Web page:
A Scientific Assessment by the World Meteorological Organization (WMO) and UNEP states that the abundance of ozone-depleting substances in the stratosphere is expected to peak by the year 2000. Even though international actions are working well to reduce the use and release of ozone depleting substances, chemicals already in the atmosphere will continue ozone depletion into the 21st century. Changing atmospheric conditions and natural ozone variability are expected to complicate the task of detecting the start of the ozone layer recovery. Based on an analysis of 10 years of ozone vertical profile measurements, Hofmann et al. (1997) estimate that the recovery of the Antarctic ozone hole may not be conclusively detected until the year 2008.

2) Carbon dioxide

The Mauna Loa Observatory is located at an elevation of 3350 m on the flank of Mauna Loa volcano and is an ideal site for carbon dioxide measurements. There is no nearby vegetation, and the prevailing nighttime downslope winds give a representative sampling of mid-tropospheric air from the central North Pacific Ocean. Thus, the CO2 record based on measurements at this observatory is taken as a reliable index of long-term carbon dioxide growth. This record is the longest of its kind in existence and shows a continued increase of CO2 through 1998 (Fig. 16). This result indicates that fossil fuel consumption and deforestation continue to add CO2 to the atmosphere at a rate faster than uptake by the oceans and biosphere.

The increase in CO2 concentration has averaged approximately 1.4 ppm yr-1 during the 1980s and 1990s but with significant year-to-year variability in the growth rate. The growth rate decreased to 0.5 ppm yr-1 during the aftermath of the Mt. Pinatubo eruption in 1991 and subsequently increased to more than 2 ppm yr-1 during 1995 before dropping back to near 1.4 ppm-1 in 1996. The growth rate then increased during 1998 to more than 3 ppm yr-1, which is the highest rate observed since measurements began in 1957. Contributing factors to these interannual variations in growth rate are 1) temperature and precipitation over large areas, which influence the growth of plants and the decay of soil organic matter, and 2) variations in the partial pressure of CO2 in surface seawater. The large increase in the growth rate during 1998 may have been related to the record warmth experienced during the year.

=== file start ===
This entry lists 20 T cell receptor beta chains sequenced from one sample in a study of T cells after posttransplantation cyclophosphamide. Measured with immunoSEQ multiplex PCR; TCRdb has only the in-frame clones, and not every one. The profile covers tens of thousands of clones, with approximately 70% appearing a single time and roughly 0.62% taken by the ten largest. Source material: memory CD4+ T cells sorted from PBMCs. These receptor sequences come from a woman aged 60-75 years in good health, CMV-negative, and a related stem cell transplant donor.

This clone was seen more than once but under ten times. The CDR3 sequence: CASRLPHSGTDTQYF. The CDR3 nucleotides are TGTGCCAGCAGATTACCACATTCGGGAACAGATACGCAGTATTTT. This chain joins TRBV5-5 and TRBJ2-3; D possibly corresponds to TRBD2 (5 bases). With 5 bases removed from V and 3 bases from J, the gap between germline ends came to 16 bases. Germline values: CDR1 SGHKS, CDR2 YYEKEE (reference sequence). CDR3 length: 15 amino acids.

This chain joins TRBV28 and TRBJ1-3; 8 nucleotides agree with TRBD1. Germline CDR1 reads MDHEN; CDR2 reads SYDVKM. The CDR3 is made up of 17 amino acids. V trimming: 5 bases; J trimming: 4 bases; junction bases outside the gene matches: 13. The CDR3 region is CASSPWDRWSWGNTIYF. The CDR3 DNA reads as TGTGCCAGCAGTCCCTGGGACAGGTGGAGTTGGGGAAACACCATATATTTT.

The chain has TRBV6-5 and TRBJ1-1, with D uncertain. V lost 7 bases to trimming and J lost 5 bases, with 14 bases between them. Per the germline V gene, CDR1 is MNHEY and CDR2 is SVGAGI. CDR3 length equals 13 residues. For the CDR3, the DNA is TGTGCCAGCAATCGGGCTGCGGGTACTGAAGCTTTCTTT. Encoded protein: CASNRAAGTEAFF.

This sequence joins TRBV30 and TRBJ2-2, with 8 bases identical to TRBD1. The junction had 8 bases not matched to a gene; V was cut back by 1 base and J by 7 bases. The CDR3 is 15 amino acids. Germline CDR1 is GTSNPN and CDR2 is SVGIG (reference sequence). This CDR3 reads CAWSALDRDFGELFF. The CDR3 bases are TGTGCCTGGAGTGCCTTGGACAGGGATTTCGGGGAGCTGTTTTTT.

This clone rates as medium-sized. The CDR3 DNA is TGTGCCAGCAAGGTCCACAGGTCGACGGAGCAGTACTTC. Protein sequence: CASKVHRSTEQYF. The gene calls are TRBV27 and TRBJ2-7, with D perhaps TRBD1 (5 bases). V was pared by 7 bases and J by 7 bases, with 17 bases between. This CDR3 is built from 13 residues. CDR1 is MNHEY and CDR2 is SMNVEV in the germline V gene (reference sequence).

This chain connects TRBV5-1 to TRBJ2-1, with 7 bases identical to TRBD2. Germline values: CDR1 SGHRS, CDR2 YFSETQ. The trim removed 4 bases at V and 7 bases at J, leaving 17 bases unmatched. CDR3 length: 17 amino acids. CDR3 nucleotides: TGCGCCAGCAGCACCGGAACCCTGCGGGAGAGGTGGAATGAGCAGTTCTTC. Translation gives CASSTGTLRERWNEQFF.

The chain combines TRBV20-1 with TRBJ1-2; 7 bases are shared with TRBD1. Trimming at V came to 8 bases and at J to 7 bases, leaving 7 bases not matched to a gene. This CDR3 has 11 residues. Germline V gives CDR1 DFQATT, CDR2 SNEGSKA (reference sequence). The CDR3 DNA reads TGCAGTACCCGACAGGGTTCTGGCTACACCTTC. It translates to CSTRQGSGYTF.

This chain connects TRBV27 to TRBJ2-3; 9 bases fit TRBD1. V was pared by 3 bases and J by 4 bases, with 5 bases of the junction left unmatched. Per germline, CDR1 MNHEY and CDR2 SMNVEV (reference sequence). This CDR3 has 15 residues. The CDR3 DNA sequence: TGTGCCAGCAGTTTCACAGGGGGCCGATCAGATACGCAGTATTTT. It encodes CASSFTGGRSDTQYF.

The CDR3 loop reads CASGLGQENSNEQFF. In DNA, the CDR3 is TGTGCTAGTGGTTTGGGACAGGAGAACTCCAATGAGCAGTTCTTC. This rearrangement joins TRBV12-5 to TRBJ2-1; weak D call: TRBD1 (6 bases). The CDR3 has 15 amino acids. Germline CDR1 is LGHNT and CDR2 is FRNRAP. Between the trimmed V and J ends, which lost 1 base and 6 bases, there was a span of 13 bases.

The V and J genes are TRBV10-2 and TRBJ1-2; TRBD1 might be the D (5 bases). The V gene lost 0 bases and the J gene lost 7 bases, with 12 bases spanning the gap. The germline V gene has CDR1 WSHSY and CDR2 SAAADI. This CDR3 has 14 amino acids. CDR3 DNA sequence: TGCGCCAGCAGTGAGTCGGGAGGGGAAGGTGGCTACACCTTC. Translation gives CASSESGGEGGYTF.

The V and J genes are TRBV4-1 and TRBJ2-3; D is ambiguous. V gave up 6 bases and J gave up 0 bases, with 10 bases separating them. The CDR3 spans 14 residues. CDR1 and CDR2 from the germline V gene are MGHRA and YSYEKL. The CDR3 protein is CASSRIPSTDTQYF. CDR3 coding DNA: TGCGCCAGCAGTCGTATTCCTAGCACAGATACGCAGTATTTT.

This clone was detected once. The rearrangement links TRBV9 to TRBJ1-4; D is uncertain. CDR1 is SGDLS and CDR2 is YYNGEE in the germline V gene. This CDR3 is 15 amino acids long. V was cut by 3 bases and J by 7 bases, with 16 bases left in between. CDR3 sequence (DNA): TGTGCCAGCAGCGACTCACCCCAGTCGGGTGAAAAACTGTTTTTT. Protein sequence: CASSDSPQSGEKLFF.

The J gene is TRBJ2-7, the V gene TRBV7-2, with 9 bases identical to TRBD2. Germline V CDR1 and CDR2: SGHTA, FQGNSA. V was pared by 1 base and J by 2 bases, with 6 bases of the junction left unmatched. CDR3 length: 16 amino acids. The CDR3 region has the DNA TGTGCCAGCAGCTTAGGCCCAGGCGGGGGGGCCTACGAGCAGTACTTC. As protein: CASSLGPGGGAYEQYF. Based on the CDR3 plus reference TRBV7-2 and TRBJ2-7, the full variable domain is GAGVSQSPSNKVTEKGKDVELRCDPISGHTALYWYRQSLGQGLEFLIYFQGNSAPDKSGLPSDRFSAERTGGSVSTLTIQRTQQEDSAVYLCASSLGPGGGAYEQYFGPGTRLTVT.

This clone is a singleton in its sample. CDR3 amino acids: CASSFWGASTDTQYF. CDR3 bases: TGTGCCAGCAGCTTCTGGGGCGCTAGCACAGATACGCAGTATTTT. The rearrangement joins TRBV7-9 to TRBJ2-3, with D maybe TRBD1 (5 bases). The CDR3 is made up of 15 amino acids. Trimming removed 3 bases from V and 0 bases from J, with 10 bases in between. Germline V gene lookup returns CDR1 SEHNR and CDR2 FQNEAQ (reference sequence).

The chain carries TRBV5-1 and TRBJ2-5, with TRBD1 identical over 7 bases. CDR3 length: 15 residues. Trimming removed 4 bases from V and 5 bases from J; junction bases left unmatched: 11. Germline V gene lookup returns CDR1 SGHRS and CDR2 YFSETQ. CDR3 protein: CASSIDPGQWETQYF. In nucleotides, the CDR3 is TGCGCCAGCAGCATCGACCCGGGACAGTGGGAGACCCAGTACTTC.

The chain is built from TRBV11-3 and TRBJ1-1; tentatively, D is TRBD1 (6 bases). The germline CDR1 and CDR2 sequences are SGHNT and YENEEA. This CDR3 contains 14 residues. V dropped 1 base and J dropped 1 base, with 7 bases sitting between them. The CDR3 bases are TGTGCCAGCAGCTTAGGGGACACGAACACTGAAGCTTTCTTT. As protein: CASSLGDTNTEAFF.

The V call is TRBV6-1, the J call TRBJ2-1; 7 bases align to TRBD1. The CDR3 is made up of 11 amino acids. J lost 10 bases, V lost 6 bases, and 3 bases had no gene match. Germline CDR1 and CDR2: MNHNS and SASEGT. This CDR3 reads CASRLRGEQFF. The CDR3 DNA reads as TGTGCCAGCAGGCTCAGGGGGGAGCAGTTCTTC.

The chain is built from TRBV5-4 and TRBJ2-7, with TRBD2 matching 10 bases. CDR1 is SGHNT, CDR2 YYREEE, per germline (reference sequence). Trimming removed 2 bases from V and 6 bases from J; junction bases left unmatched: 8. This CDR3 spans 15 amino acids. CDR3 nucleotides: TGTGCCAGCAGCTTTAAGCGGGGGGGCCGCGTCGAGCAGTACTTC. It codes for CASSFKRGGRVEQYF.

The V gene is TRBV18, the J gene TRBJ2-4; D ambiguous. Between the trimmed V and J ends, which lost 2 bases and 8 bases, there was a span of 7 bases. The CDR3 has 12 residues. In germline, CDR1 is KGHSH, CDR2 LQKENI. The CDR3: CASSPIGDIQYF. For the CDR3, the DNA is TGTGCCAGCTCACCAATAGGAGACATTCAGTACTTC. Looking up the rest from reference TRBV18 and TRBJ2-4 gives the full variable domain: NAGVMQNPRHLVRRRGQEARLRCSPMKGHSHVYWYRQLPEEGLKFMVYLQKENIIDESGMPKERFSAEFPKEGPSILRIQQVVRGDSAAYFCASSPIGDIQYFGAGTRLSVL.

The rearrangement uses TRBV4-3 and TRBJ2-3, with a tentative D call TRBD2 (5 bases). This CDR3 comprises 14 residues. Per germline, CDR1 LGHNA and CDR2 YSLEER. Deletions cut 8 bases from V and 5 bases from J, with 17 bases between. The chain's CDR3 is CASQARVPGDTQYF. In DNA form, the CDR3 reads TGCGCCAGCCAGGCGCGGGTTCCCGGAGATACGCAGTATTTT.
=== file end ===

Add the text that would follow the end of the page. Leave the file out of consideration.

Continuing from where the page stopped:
3) Methane

The amount of methane in Earth's atmosphere has more than doubled since pre-industrial times (Etheridge et al. 1992). This increase is responsible for approximately 20% of the estimated change in direct radiative forcing of Earth's climate due to anthropogenic greenhouse gas emissions (Myhre et al. 1998). Recent measurements by CMDL indicate that although methane concentrations continue to increase, the rate of increase has slowed considerably since the early 1990s (Fig. 17). If global methane and hydroxide (OH) emissions remain constant, then globally averaged methane concentrations are projected to increase to approximately 1800 ppb over the next few decades (1997 values are 1730 ppb), with little further change expected in its contribution to the greenhouse effect (Dlugokencky et al. 1998).

4) Global chlorofluorocarbons (CFCs)

The concentrations of two types of ozone depleting CFCs and three types of ozone depleting chlorinated solvents are monitored by CMDL at 8 locations from Alert, Canada and Point Barrow, Alaska to the South Pole (Fig. 18). Each of these five substances show markedly reduced growth rates from those observed in the early 1990s, with some species showing significant declines in concentration since 1994. These trends are related directly to an end of production of these substances on January 1, 1996 in the developed countries. However, the production of these chemicals continues in a few lesser developed countries.

The atmospheric growth rate of CFC-12 is decreasing with time as a result of emission reductions, although concentrations of this long lifetime atmospheric gas have not yet peaked. CFC-12 was used in pre-1993 auto air conditioners, as an aerosol propellant, and in refrigerators. The accumulation of CFC-11 in the atmosphere peaked during 1993_94 and has been decreasing since that time. CFC-11 was used as a cell-blowing agent for the manufacture of foams, in large air conditioning systems, and in refrigeration. Atmospheric trends of the shorter lifetime chlorinated solvents methyl chloroform (CH3CCl3), carbon tetrachloride (CCl4), and CFC-113 (CCl3F-CClF3) have all been decreasing at various rates during the 1990s. The concentration of CH3CCl3 has decreased most rapidly and has been cut in half between 1993 and 1998. This chemical was used as a metal degreaser in manufacturing. The concentration of CCl4 has decreased slowly since 1991. This chemical was used in dry cleaning and in the production of CFCs. The concentrations of CFC-113 has been slowly decreasing since 1995. This chemical was used as a degreaser solvent in the manufacture of circuit boards.